Earlier we looked at giant South American wombats, like Toxodon and Pyrotherium. And, of course, the basal stem marsupial, Didelphis, still lives in North America. So don’t be too surprised to find kangaroos (Figs. 1-4) and other unrecognized derived marsupials in South America. They were there!
First you find them in the ground,
then you find them in a large gamut cladogram where taxa nest themselves with a miniimum of traditional bias.
Simpson 1970 reported, “Argyrolagids are marsupials, but show no clear affinity with any others known. They probably arose from didelphids independently of other known families and are distinct at the superfamily level, at least.” Well, all marsupials and placentals arose from didelphids in the large reptile tree, but let’s save that cladogram (Fig. 4) for later.
Sanchez-Villagra and Kay 1997 reported, “The Argyrolagidae are one of the most enigmatic extinct groups of South American mammals.” Several workers have even questioned the marsupial affinities of this clade. What they needed was the LRT.
Argyrolagids look like little kangaroos.
They probably hopped like little kangaroos. So what set them apart from kangaroos? Turns out, not much…
Argyrolagus palmeri and Proargyrolagus bolivianus (Fig. 1; Ameghino 1904; Simpson 1970, Sanchez-Villagra and Kay 1997; Late Oligocene, Plio-Pleistocene)) was just added to the large reptile tree (LRT, 1031 taxa), and it nested with a big kangaroo, Macropus (Fig. 2).
So why was Argyrolagus
EVER considered an enigma? Is it because kangaroos don’t live in South America? Or is this yet another case of taxon exclusion?
Online I don’t see many cladograms that include both taxa. In the large gamut reptile tree Argyrolagus shares nearly all of its tested traits with Macropus, the kangaroo (Fig. 2) and it’s easy to see why. The small list of differences incude: smaller size, four premaxillary teeth, naris open ventrally, caudals 3x longer than tall, lack of a maxillary diastema.
Based on their similar small size
Argyrolagus has been compared to extant ricocheting rodents, like kangaroo rats. Surprisingly and apparently argyrolagids haven’t yet been compared to real kangaroos in a phylogenetic analyses.
Argyrolagids and toxodontids are found in South America.
Kangaroos and wombats come from Australia. 180–140 million years ago, during the Jurassic, Gondwana split these related taxa apart. So their genesis and radiation must have been earlier, perhaps in the early Jurassic.
If you know of a paper
that includes both Argyrolagus and Macropus as taxa, and they nest far from each other, let me know. I’d like to learn the details. This could be a grand case of homoplasy. But at present, we’re looking at overlooked homology and both giant wombats and tiny kangaroos in Bolivia.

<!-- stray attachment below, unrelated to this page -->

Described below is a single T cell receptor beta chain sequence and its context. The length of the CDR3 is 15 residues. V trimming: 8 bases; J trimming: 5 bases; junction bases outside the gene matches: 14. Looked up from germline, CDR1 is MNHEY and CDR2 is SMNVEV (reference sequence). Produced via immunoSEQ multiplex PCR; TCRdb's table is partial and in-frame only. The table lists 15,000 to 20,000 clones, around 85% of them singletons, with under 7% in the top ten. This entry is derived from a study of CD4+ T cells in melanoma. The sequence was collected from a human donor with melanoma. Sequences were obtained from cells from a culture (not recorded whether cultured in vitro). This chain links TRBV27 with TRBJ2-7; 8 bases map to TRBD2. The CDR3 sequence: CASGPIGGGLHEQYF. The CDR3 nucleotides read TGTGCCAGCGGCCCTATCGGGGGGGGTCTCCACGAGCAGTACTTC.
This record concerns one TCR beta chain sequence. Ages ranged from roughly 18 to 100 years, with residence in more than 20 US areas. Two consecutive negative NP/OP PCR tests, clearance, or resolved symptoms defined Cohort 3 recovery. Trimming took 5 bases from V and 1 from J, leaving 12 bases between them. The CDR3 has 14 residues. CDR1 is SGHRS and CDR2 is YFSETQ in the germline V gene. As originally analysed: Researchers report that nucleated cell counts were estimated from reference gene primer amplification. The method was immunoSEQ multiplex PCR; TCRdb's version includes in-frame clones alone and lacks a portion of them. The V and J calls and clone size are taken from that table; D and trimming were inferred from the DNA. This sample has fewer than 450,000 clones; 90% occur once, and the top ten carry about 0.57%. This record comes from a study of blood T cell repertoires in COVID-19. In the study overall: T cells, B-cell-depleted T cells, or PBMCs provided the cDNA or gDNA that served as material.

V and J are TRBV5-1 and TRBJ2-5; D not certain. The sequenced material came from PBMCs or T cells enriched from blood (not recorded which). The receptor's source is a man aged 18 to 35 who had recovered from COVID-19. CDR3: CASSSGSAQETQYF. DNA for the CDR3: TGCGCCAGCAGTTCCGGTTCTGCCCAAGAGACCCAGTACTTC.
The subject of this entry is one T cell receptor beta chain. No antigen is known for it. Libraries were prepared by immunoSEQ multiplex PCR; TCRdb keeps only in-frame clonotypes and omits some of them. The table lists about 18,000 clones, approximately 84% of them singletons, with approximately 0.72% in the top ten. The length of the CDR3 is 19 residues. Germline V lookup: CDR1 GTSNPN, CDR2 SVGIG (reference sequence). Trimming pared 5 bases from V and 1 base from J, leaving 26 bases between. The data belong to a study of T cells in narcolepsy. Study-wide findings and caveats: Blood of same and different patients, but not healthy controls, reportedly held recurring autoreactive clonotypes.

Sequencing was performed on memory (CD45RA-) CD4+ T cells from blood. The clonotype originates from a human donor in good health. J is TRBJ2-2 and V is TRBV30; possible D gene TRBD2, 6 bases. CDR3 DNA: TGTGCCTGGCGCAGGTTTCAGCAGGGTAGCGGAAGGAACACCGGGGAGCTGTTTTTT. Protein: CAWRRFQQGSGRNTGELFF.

On a similar note
Smithsonian online mentioned the roots of kangaroos and wombats in South America. The article referenced Nilsson et al. (Fig. 3) who studied the genomics of Australian and South American marsupials. They report, “The evolutionary relationships among the seven marsupial orders have, however, so far eluded resolution. In particular, the relationships between the four Australasian and three South American marsupial orders have been intensively debated since the South American order Microbiotheria was taxonomically moved into the group Australidelphia.The four Australasian orders share a single origin with Microbiotheria as their closest sister group, supporting a clear divergence between South American and Australasian marsupials. Placing the retroposon insertion pattern in a paleobiogeographic context indicates a single marsupial migration from South America to Australia.” (Marsupials are resolved in the LRT).
Nilsson et al. 2010 further report,
“Dromiciops is clearly only distantly related to Australian marsupials, supporting a single Gondwanan migration of marsupials from South America to Australia.” In the LRT Dromiciops, a South American opossum, is closely related to tested marsupials (Fig. 4) from Australia and South America.
The geographical radiation of basal therians
(Fig, 4) indicates a world-wide distribution with both marsupials and placentals (metatherians and eutherians) arising out of Asia before being restricted to North America (Didelphis), South America, Madagascar and Australia. At least that’s how it looks with this admittedly small sample set.
Ameghnino F 1904. Nuevas especies de mamíferos, cretáceos y terciarios de la República Argentina [New species of mammals, Cretaceous and Tertiary, from the Argentine Republic]. Anales de la Sociedad Cientifica Argentina 56–58:1-142.
Nilsson MA et al. (6 co-authors) 2010. Tracking marsupial evolution using archaic genomic retroposon insertions. https://doi.org/10.1371/journal.pbio.1000436
Sanchez-Villagra MR and Kay RF 1997. A skull of Proargyrolagus, the oldest argyrolagid (Late Oligocene Salla Beds, Bolivia), with brief comments concerning its paleobiology. Journal of Vertebrate Paleontology 17(4):717-724.
Simpson GG 1970. The Argyrolagidae, extinct South American marsupials. Bulletin of the Museum of Comparative Zoology 139, 1–86.